lunaringJAXA has long been the world’s biggest booster of space-based solar power technology, making significant investments in research and rallying international support for early test projects. And in this respect, they are joined by private industries such as the Shimizu Corporation, a Japanese construction firm that recently proposed building a massive array of solar cells on the moon – aka. the “Lunar Ring” – that could beam up to 13,000 terawatts (roughly two-thirds of global power consumption) to Earth around the clock.

Considering that Japan has over 120 million residents packed onto an island that is roughly the size of Montana, this far-sighted tendency should not come as a surprise.  And even before the Fukushima disaster took place, Japan knew it needed to look to alternative sources of electricity if it was going to meet future demands. And considering the possibilities offered by space-based solar power, it should also come as no surprise that Japan – which has very few natural resources – would look skyward for the answer.

solar_array1Beyond Japan, solar power is considered the of front runner of alternative energy, at least until s fusion power comes of age. But Until such time as a fusion reaction can be triggered that produces substantially more energy than is required to initiate it, solar will remain the only green technology that could even theoretically provide for our global power demands. And in this respect, going into space is seen as the only way of circumventing the problems associated with it.

Despite solar power being in incredible abundance – the Earth’s deserts absorb more energy in a day than the human race uses in an entire year – the issue of harnessing that power and getting it to where it is needed remain as stumbling blocks. Setting up vast arrays in the Earth’s deserts would certainly deal with the former, but transmitting it to the urban centers of the world (which are far removed from it’s deserts) would be both expensive and impractical.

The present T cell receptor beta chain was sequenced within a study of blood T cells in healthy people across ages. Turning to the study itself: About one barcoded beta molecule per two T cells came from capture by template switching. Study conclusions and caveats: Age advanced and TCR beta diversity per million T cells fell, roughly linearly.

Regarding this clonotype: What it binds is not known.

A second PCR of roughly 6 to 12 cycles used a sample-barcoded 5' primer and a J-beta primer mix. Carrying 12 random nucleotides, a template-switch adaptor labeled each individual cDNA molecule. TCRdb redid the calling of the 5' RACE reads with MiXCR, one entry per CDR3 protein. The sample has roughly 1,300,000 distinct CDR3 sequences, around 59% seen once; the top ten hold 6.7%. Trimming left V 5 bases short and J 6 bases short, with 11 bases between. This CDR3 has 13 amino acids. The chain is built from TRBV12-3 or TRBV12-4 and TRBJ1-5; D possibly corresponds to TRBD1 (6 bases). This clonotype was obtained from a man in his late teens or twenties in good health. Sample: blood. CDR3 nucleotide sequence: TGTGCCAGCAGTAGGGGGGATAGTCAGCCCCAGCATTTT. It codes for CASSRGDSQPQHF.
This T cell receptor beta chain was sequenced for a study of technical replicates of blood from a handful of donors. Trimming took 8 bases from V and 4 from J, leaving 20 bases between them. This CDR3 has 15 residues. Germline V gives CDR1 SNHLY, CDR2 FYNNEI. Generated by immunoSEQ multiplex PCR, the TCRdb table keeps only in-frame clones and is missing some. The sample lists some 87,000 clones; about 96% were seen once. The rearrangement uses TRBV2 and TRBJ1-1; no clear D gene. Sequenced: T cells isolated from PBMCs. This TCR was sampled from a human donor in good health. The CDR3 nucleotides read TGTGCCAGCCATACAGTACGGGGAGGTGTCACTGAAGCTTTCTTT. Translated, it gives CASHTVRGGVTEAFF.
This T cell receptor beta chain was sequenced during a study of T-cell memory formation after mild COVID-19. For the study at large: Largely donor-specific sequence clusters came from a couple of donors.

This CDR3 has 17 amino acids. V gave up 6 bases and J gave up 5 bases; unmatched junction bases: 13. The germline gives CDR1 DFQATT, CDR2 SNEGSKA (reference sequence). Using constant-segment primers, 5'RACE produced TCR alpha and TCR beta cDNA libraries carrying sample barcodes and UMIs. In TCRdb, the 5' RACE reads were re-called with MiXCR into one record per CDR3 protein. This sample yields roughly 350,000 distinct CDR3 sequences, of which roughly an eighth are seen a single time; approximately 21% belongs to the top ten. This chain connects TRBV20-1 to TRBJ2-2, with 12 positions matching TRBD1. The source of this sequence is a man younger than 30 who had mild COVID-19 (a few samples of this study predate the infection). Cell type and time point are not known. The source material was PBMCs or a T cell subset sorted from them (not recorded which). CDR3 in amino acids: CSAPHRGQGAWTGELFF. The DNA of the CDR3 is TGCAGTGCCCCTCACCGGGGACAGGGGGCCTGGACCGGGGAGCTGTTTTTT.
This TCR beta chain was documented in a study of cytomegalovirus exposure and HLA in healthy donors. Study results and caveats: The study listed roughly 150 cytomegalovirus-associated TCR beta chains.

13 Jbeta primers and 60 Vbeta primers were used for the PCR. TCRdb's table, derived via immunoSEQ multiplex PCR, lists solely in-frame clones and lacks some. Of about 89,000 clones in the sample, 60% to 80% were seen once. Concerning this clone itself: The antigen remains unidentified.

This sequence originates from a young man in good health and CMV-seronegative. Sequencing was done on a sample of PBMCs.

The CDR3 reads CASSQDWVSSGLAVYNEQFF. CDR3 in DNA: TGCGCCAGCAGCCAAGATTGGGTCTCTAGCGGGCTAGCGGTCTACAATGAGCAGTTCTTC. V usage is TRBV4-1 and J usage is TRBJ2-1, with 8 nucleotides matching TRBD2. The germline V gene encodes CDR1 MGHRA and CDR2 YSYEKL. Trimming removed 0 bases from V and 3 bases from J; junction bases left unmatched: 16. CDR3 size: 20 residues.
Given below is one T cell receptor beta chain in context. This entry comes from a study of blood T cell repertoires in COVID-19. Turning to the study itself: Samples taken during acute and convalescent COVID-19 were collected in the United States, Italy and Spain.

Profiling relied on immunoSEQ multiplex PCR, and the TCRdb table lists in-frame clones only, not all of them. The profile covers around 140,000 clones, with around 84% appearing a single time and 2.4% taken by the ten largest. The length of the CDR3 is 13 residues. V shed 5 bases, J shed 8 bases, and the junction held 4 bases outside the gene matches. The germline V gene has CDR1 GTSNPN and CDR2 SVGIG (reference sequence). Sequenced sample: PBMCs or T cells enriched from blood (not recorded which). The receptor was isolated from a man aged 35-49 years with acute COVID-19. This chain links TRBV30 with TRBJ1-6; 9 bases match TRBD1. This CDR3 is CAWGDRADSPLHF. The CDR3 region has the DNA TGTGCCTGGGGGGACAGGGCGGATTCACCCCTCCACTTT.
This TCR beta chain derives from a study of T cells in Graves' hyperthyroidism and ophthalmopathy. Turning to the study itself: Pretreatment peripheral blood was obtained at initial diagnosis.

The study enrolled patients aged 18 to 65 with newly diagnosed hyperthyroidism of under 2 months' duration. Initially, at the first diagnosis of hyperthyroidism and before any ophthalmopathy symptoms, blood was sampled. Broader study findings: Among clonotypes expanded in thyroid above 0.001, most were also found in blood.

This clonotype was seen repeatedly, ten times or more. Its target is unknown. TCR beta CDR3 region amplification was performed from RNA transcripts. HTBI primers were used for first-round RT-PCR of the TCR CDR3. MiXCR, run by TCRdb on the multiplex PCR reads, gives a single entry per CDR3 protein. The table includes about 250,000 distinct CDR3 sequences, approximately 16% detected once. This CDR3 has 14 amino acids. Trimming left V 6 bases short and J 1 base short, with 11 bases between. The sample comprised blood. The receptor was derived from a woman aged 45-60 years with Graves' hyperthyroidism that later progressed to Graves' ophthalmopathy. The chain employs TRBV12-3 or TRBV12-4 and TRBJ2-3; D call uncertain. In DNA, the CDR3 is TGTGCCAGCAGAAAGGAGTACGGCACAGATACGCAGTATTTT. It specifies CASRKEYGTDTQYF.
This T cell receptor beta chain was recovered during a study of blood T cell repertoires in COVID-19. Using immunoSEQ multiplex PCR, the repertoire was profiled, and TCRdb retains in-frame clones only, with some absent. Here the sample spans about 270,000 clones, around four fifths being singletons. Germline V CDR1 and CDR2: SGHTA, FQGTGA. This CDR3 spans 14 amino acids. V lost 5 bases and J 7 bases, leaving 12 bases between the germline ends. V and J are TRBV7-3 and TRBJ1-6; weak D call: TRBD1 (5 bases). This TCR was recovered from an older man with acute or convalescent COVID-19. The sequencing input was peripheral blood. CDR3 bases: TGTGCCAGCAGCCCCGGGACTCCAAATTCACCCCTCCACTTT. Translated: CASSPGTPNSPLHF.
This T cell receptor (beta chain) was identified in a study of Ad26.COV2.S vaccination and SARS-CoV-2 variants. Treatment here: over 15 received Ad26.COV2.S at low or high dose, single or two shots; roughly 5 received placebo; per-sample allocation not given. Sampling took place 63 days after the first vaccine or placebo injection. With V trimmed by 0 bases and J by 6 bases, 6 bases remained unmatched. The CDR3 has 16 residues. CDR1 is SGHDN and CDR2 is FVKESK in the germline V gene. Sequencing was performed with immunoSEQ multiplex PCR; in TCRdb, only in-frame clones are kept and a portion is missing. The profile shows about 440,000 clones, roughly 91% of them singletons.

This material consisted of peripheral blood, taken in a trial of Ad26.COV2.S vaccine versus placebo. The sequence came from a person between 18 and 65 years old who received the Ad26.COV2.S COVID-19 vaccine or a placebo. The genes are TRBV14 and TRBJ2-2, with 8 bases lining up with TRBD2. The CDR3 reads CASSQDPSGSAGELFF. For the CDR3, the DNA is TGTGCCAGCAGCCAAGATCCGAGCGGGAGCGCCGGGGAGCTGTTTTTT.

space-based-solarpowerLuckily, putting arrays into orbit solves both of these issues. Above the Earth’s atmosphere, they would avoid most forms of wear, the ground-based day/night cycle, and all occluding weather formations. And assuming the mirrors themselves are able to reorient to be perpetually aimed at the sun (or have mirrors to reflect the light onto them), the more optimistic estimates say that a well-designed space array could bring in more than 40 times the energy of a conventional one.

The only remaining issue lies in beaming all that energy back to Earth. Though space-based arrays can easily collect more power above the atmosphere than below it, that fact becomes meaningless if the gain is immediately lost to inefficiency during transmission. For some time, lasers were assumed to be the best solution, but more recent studies point to microwaves as the most viable solution. While lasers can be effectively aimed, they quickly lose focus when traveling through atmosphere.

spaceX_solararrayHowever, this and other plans involving space-based solar arrays (and a Space Elevator, for that matter) assume that certain advances over the next 20 years or so – ranging from light-weight materials to increased solar efficiency. By far the biggest challenge though, or the one that looks to be giving the least ground to researchers, is power transmission. With an estimated final mass of 10,000 tonnes, a gigawatt space solar array will require significant work from other scientists to improve things like the cost-per-kilogram of launch to orbit.

It currently costs around $20,000 to place a kilogram (2.2lbs) into geostationary orbit (GSO), and about half that for low-Earth orbit (LEO). Luckily, a number of recent developments have been encouraging, such as SpaceX’s most recent tests of their Falcon 9R reusable rocket system or NASA’s proposed Reusable Launch Vehicle (RLV). These and similar proposals are due to bring the costs of sending materials into orbit down significantly – Elon Musk hopes to bring it down to $1100 per kilogram.

So while much still needs to happen to make SBSP and other major undertakings a reality, the trends are encouraging, and few of their estimates for research timelines seem all that pie-eyed or optimistic anymore.

Sources: extremetech.com, (2)